We measured pelage coloration from 135 fox squirrel specimens. Fox squirrels showed the greatest variation along the L∗ axis (brightness), followed by the b∗ axis (blue to yellow coloration), and the least amount of variation along the a∗ axis (green to red coloration). Fox squirrels exhibited the least amount of variation overall in head coloration as indicated by the narrowest range and lowest SD along the L∗ (mean = 18.8 ± 3.10 SD), a∗ (mean = 0.50 ± 0.47 SD), and b∗ (mean = 1.00 ± 1.00 SD) axes (Figure 4). Fox squirrel venters had the widest range and largest SD for all color axes (L∗: mean = 62.90 ± 11.40 SD; a∗: mean = 5.40 ± 2.69 SD; b∗: mean = 16.5 ± 5.57 SD). The three dorsal metrics, shoulder, dorsum, and rump were similar along the a∗ and b∗ axis (a∗Shoulder: mean = 2.17 ± 1.09 SD; b∗Shoulder: mean = 7.72 ± 3.20 SD; a∗Dorsum: mean = 1.94 ± 1.06 SD; b∗Dorsum: mean = 7.55 ± 3.41 SD; a∗Rump: mean = 2.13 ± 0.98 SD; b∗Rump: mean = 8.66 ± 2.84 SD). The L∗ value was similar for shoulder and dorsum (L∗Shoulder: mean = 35.30 ± 8.34 SD; L∗Dorsum: mean = 36.20 ± 9.58 SD), but was greater and had a lower SD for rump (L∗Rump: mean = 40.40 ± 7.59 SD). Greater L∗ values for the rump compared to the dorsum and shoulder indicate that fox squirrel dorsal coloration lightens (decreased melanism) between the central portion of the dorsum and the base of the tail. Qualitatively, increased a∗ and b∗ dorsal values represent agouti-colored pelage, while lower L∗ values represent melanistic pelage (Figure 4).
Figure 4. Distribution of color measurements along the L* (dark to light), a* (green to red) and b* (blue to yellow) axes from eastern fox squirrels (A) head, (B) shoulder, (C) rump, (D) dorsum, and (E) venter. Each circle represents an individual squirrel and the fill color of each circle matches the color recorded.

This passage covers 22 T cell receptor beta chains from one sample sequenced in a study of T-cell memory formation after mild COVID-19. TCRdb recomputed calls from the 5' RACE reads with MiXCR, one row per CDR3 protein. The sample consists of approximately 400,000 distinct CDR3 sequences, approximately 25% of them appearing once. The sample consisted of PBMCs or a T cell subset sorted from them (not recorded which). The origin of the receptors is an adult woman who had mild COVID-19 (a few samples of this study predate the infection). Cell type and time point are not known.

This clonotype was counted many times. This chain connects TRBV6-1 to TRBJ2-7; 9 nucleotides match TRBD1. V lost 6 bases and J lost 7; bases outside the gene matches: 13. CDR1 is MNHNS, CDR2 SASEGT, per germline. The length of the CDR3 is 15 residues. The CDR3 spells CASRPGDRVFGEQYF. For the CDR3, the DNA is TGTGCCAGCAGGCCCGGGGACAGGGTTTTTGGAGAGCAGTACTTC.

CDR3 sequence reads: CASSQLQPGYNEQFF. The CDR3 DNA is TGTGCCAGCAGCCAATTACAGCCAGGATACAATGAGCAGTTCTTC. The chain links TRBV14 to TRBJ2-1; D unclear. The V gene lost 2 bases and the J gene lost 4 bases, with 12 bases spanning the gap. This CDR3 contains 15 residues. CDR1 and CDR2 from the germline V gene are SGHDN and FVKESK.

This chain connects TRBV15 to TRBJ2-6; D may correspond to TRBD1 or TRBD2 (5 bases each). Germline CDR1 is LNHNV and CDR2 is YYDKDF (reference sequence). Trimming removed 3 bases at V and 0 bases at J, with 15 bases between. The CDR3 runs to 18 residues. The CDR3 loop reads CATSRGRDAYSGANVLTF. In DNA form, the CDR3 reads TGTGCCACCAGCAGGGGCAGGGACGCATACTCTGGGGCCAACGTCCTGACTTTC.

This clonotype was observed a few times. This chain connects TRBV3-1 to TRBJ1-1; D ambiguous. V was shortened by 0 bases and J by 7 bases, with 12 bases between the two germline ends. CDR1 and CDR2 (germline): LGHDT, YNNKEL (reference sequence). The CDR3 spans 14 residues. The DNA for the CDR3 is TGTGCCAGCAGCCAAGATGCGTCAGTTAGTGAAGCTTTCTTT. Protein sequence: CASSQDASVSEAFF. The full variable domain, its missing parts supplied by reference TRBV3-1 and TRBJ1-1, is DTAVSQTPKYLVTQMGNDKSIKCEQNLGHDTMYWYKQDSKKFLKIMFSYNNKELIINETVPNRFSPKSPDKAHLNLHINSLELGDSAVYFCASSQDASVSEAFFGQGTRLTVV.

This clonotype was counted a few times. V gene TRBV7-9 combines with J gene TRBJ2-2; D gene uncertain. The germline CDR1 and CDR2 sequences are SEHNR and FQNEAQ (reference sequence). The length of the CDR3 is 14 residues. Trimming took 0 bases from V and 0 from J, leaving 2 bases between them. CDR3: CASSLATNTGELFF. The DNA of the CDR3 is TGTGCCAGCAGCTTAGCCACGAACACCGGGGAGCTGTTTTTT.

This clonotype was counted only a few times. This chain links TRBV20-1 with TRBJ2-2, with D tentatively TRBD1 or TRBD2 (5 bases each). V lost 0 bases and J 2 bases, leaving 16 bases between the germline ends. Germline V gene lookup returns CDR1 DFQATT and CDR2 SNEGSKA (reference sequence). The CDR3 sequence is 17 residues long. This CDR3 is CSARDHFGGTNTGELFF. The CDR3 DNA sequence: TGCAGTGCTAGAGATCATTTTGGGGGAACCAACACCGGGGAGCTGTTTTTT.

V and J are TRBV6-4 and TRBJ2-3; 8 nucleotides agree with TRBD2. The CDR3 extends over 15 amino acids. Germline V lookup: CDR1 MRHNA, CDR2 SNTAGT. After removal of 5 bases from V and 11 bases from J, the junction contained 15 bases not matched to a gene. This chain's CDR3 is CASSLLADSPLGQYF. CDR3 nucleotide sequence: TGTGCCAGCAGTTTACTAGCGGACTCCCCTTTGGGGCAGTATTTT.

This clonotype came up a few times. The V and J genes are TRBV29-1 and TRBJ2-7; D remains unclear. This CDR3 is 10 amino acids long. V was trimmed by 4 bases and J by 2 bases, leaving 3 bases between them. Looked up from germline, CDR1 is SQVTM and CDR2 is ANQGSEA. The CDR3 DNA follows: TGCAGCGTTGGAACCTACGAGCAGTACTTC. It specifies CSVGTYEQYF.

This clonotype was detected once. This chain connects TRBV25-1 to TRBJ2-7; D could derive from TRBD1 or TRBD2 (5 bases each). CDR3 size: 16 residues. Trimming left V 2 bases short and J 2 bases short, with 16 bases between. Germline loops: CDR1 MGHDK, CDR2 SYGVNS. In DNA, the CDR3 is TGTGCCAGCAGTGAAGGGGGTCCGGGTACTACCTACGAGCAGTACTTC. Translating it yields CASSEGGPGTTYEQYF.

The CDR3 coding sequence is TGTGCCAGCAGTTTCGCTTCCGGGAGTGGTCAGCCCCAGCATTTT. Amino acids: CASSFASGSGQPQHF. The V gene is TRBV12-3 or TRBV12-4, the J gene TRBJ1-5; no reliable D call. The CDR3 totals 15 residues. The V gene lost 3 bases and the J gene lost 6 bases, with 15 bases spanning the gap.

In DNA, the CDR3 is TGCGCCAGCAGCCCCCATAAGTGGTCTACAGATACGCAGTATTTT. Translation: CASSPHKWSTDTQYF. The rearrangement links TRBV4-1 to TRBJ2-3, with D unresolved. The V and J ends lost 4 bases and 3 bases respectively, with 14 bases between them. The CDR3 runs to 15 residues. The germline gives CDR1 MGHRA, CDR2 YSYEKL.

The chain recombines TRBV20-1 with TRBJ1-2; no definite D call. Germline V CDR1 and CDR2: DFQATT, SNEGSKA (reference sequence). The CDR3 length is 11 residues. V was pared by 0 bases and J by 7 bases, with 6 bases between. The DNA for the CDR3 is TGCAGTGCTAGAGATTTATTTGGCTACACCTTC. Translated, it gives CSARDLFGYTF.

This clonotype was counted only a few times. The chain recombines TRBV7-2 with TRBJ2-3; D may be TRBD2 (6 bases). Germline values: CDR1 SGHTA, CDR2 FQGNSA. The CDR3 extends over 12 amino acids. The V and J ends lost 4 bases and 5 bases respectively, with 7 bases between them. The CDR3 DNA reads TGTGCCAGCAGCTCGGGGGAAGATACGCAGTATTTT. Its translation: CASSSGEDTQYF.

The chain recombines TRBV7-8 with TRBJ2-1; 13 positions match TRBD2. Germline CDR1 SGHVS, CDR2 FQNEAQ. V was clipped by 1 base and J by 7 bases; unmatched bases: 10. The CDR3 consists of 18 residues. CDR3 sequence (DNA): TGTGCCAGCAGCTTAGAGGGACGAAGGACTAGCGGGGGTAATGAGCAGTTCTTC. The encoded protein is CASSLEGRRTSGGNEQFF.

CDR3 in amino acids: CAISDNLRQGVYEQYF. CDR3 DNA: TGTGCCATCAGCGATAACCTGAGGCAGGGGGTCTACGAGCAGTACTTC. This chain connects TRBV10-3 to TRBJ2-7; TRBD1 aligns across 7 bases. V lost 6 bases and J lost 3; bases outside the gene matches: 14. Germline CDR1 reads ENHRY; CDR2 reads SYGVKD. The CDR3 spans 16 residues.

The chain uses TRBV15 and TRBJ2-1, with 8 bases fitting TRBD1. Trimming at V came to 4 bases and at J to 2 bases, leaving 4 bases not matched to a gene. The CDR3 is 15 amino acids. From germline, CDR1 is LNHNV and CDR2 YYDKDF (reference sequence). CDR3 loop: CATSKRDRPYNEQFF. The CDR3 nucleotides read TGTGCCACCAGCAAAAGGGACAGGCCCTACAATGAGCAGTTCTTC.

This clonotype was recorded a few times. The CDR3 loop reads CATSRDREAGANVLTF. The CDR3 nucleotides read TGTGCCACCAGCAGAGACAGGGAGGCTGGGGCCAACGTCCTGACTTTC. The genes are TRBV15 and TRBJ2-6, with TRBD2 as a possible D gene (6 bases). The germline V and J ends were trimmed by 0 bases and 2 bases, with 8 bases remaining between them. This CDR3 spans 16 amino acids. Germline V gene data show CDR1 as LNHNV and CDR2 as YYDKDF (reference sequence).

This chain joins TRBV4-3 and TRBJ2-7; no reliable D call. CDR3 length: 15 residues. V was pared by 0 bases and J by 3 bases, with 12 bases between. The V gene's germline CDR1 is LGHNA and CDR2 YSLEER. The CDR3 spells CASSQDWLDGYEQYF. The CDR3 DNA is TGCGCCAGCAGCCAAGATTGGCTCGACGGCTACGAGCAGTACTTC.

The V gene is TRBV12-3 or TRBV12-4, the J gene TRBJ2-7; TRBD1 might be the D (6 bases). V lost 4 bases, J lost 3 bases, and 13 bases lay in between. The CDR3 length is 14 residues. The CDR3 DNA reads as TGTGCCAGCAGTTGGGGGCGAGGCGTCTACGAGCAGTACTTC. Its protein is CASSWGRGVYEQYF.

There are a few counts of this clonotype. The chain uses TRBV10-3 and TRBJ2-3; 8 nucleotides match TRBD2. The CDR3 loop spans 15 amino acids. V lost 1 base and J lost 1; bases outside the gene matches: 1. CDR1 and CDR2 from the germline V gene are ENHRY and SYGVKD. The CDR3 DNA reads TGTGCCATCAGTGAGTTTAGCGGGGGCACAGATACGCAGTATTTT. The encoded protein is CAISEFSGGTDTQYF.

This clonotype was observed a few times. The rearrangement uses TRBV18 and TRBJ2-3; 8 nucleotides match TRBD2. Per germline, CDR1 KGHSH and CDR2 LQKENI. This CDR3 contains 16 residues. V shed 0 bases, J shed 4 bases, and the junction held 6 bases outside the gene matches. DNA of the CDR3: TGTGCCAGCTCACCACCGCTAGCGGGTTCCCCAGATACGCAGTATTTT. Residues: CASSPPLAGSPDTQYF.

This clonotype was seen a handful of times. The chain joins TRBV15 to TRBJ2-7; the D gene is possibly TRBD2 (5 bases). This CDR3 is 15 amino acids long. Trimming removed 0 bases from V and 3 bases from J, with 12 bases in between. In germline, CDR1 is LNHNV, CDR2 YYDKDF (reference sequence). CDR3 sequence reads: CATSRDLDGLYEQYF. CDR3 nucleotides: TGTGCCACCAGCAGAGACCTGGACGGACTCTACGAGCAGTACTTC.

Using the SFC data subset, the forward selection identified the proportion of burned area (Prop_Burned) as the only significant model term (p < 0.001) in the RDA. Since there was only one predictor variable, there was only one RDA axis that explained pelage variation (p = 0.003). The model adjusted R2 = 0.03. In general, a greater proportioned of burned area positively correlated with greater values of a∗ (increased red) and b∗ (increased yellow), and negatively correlated with increasing L∗ (lighter colors) for the venter (Figure 5A).
Figure 5. Results of forward selection redundancy analysis (RDA) showing associations between ecological factors and eastern fox squirrel pelage color measurements at multiple locations on each specimen. Each plot shows a different, non-exclusive data subset ((A) = full specimen [head, shoulder, dorsum, rump, venter]), full color [L*, a*, b*]; (B) = Full specimen, brightness only [L*]; (C) = dorsal [shoulder, dorsum, rump], full color; (D) = dorsal, brightness only). The length of each environmental variable (blue arrow) along each axis correlates to the amount of variation that variable accounts for. Pelage measurements (red arrows) positively correlate with an environmental variable if both arrows stretch in the same direction. For plots (A), (C), and (D), the x-axis shows the only significant RDA axis from forward selection, while the y-axis shows the first principal components (PCA). The PCA axis represents the residuals of the constrained ordination.
Using the SB data subset, the forward selection identified an additive model with the predictor variables Crops (p = 0.01), Precip (p = 0.03), and Canopy (p = 0.014) as the most parsimonious model. Using variance partitioning we found that Crops, Precip, and Canopy accounted for 3.8, 1.9, and 1.9% of the variation in pelage brightness, respectively. Only the first RDA axis explained a significant amount of variation in the pelage data (RDA1, p = 0.002). Crops loaded most on RDA1 (0.67) followed by Precip (−0.46) and Canopy (0.15). Precip loaded most heavily (0.81) on RDA2, but RDA2 did not explain a significant amount of variation in the data (p = 0.31). The model adjusted R2 = 0.05. Along RDA1, increasing proportion of row crops was positively associated with increasing L∗ values for all body components except head (Figure 5B).